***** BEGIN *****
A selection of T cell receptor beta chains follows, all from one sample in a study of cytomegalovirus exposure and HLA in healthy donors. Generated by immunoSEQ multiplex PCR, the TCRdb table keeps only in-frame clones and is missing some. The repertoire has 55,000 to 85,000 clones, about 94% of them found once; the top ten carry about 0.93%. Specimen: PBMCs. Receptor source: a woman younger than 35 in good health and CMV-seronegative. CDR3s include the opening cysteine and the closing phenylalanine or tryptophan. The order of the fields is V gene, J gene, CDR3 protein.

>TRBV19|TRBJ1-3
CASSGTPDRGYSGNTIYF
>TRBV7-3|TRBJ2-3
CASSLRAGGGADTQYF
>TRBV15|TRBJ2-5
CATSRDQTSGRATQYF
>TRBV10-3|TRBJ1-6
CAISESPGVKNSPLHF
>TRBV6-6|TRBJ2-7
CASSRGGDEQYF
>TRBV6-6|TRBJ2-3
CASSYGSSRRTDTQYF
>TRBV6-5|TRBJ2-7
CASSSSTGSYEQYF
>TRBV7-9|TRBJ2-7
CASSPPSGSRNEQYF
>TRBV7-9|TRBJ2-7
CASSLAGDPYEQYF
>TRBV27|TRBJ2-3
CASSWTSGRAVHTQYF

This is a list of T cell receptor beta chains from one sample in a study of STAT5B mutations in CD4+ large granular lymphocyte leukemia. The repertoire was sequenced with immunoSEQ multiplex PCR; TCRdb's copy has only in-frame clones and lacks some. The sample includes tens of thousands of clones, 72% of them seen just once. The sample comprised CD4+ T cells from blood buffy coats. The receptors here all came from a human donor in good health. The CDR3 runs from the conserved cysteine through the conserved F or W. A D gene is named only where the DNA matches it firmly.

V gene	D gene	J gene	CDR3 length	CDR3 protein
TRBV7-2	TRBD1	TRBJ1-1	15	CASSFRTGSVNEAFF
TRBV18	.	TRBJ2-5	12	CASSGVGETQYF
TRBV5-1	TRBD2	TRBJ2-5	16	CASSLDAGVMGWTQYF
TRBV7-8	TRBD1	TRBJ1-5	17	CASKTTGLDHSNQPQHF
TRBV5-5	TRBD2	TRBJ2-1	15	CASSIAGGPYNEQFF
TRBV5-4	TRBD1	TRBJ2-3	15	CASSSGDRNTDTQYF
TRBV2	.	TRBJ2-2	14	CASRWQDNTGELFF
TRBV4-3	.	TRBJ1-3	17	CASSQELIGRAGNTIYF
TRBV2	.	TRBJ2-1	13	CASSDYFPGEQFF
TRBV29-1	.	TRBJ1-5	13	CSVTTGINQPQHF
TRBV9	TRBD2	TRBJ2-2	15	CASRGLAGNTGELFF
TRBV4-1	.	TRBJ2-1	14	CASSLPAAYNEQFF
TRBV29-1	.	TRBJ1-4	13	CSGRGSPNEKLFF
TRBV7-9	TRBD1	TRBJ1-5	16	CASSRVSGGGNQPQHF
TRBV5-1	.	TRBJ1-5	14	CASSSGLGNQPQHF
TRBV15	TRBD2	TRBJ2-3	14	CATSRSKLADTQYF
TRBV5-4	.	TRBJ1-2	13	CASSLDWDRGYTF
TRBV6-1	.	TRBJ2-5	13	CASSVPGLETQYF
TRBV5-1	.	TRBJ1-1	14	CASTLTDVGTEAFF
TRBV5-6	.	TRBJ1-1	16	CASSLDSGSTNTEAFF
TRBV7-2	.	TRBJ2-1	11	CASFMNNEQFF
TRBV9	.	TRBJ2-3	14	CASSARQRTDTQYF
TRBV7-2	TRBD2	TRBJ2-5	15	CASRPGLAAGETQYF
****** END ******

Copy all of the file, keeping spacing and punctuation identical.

A selection of T cell receptor beta chains follows, all from one sample in a study of cytomegalovirus exposure and HLA in healthy donors. Generated by immunoSEQ multiplex PCR, the TCRdb table keeps only in-frame clones and is missing some. The repertoire has 55,000 to 85,000 clones, about 94% of them found once; the top ten carry about 0.93%. Specimen: PBMCs. Receptor source: a woman younger than 35 in good health and CMV-seronegative. CDR3s include the opening cysteine and the closing phenylalanine or tryptophan. The order of the fields is V gene, J gene, CDR3 protein.

>TRBV19|TRBJ1-3
CASSGTPDRGYSGNTIYF
>TRBV7-3|TRBJ2-3
CASSLRAGGGADTQYF
>TRBV15|TRBJ2-5
CATSRDQTSGRATQYF
>TRBV10-3|TRBJ1-6
CAISESPGVKNSPLHF
>TRBV6-6|TRBJ2-7
CASSRGGDEQYF
>TRBV6-6|TRBJ2-3
CASSYGSSRRTDTQYF
>TRBV6-5|TRBJ2-7
CASSSSTGSYEQYF
>TRBV7-9|TRBJ2-7
CASSPPSGSRNEQYF
>TRBV7-9|TRBJ2-7
CASSLAGDPYEQYF
>TRBV27|TRBJ2-3
CASSWTSGRAVHTQYF

This is a list of T cell receptor beta chains from one sample in a study of STAT5B mutations in CD4+ large granular lymphocyte leukemia. The repertoire was sequenced with immunoSEQ multiplex PCR; TCRdb's copy has only in-frame clones and lacks some. The sample includes tens of thousands of clones, 72% of them seen just once. The sample comprised CD4+ T cells from blood buffy coats. The receptors here all came from a human donor in good health. The CDR3 runs from the conserved cysteine through the conserved F or W. A D gene is named only where the DNA matches it firmly.

V gene	D gene	J gene	CDR3 length	CDR3 protein
TRBV7-2	TRBD1	TRBJ1-1	15	CASSFRTGSVNEAFF
TRBV18	.	TRBJ2-5	12	CASSGVGETQYF
TRBV5-1	TRBD2	TRBJ2-5	16	CASSLDAGVMGWTQYF
TRBV7-8	TRBD1	TRBJ1-5	17	CASKTTGLDHSNQPQHF
TRBV5-5	TRBD2	TRBJ2-1	15	CASSIAGGPYNEQFF
TRBV5-4	TRBD1	TRBJ2-3	15	CASSSGDRNTDTQYF
TRBV2	.	TRBJ2-2	14	CASRWQDNTGELFF
TRBV4-3	.	TRBJ1-3	17	CASSQELIGRAGNTIYF
TRBV2	.	TRBJ2-1	13	CASSDYFPGEQFF
TRBV29-1	.	TRBJ1-5	13	CSVTTGINQPQHF
TRBV9	TRBD2	TRBJ2-2	15	CASRGLAGNTGELFF
TRBV4-1	.	TRBJ2-1	14	CASSLPAAYNEQFF
TRBV29-1	.	TRBJ1-4	13	CSGRGSPNEKLFF
TRBV7-9	TRBD1	TRBJ1-5	16	CASSRVSGGGNQPQHF
TRBV5-1	.	TRBJ1-5	14	CASSSGLGNQPQHF
TRBV15	TRBD2	TRBJ2-3	14	CATSRSKLADTQYF
TRBV5-4	.	TRBJ1-2	13	CASSLDWDRGYTF
TRBV6-1	.	TRBJ2-5	13	CASSVPGLETQYF
TRBV5-1	.	TRBJ1-1	14	CASTLTDVGTEAFF
TRBV5-6	.	TRBJ1-1	16	CASSLDSGSTNTEAFF
TRBV7-2	.	TRBJ2-1	11	CASFMNNEQFF
TRBV9	.	TRBJ2-3	14	CASSARQRTDTQYF
TRBV7-2	TRBD2	TRBJ2-5	15	CASRPGLAAGETQYF